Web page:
Glorilla, SleazyWorld Go, and PGF Nuk may or may not become mainstream rap stars. For SleazyWorld and Nuk, their videos suggest street lives that might make the transition to fame difficult. (This column originally had more about both of them, but I don’t feel like anyone needs to read too much about videos full of guns today.) Glorilla might work in a mainstream context; it’s way too early to tell. The artists who make these viral up-from-nothing hits don’t always become stars. They don’t even usually become stars. But the fact that this can still happen is a good thing. It means that something, at least, is working the way it’s supposed to work.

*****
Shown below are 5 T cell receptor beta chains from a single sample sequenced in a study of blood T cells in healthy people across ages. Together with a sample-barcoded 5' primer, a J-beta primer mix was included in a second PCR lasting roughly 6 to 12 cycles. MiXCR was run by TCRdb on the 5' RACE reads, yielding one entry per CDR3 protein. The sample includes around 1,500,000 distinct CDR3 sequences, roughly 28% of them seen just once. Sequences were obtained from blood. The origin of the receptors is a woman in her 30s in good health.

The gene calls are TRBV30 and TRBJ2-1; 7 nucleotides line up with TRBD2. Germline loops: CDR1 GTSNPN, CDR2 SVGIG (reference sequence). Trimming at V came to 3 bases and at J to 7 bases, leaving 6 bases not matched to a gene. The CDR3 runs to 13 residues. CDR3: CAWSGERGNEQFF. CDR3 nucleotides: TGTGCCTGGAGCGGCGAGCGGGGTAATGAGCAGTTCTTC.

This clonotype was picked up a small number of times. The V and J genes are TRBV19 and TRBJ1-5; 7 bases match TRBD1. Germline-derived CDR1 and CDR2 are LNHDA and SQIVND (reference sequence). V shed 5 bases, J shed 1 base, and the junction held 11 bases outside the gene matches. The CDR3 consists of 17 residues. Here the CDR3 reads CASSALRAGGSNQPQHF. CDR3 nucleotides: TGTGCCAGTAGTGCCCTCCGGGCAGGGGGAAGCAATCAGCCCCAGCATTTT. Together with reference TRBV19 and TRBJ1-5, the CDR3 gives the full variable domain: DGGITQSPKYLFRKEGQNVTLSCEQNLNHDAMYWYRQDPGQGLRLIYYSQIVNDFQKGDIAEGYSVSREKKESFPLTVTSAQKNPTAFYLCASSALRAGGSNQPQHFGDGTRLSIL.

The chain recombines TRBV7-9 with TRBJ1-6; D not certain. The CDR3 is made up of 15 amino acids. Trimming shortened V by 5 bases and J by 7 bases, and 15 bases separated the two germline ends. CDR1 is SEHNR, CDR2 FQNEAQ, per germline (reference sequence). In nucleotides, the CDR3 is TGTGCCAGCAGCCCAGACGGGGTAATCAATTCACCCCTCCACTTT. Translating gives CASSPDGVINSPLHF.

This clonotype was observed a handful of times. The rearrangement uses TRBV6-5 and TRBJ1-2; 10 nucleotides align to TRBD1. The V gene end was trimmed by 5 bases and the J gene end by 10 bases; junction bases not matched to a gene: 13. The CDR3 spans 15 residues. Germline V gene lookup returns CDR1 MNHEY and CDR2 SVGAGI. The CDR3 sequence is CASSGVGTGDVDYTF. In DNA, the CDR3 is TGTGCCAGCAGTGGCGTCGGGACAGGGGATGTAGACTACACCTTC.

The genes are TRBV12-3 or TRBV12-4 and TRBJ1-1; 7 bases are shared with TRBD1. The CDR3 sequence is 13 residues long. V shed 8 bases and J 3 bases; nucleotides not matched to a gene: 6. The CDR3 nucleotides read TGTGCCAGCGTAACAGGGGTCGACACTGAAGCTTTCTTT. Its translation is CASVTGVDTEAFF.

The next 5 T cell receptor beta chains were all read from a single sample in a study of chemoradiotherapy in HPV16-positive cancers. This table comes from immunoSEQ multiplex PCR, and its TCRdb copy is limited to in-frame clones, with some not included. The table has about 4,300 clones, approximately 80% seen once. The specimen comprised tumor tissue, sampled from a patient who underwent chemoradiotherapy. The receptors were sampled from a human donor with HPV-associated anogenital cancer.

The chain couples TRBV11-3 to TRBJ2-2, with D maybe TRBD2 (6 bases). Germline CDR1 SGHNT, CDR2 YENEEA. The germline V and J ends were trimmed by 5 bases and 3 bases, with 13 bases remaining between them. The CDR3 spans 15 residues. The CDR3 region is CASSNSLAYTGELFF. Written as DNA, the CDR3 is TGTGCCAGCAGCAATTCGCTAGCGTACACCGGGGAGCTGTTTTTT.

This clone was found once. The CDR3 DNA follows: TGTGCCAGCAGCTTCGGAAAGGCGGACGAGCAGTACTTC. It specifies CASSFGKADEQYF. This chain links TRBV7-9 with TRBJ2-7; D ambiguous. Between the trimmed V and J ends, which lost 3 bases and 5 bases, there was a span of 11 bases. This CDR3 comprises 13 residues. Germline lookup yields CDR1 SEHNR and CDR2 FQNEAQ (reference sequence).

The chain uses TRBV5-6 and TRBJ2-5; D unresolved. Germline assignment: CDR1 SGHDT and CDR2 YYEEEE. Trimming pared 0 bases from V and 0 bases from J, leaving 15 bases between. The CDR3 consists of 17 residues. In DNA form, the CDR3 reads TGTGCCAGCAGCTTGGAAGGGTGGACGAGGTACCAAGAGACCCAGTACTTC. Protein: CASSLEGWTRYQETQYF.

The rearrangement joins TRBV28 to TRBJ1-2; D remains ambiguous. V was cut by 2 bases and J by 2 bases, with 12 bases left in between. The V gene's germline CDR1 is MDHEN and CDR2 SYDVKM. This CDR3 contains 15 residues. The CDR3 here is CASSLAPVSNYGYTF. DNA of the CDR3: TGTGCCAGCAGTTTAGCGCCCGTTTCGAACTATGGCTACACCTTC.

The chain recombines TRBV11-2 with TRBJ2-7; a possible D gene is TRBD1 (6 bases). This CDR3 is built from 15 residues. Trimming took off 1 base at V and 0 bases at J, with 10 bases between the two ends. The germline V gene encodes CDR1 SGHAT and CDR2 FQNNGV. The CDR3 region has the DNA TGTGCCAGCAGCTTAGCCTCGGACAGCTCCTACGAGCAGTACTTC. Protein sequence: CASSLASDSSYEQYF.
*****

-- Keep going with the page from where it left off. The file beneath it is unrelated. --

1. BabyTron – “Emperor Of The Universe”
BabyTron has a few tracks like this — pure rap exercises where he goes in over a quick succession of immediately recognizable beats — but he’s never done it like this before. This is crazy. When the “Faneto” beat lands, my heart soars.

2. RXK Nephew & Xanman – “My Hoe Is Your Hoe”
The key to RXK Nephew, I have learned, is embracing the chaos. This song has a whole lot of chaos to embrace.

3. Rico Nasty – “Intrusive”
The next step for Rico is going to be just rapping over straight-up drill ‘n’ bass. This song takes her 75% of the way there.

4. Quavo & Takeoff – “Hotel Lobby”
This has to be the most immediate Migos track in a couple of years. If I was Offset, I’d also be mad about getting left out.

5. Taze & LD (67) – “Suge Knight”
I don’t understand how UK drill rappers pick their names. LD (67)? I know he’s a UK drill pioneer, but that’s not a name. That’s a product code. That’s a catalog number. It’s two thirds of a license plate. How’s anyone supposed to remember that? And yet: This goes.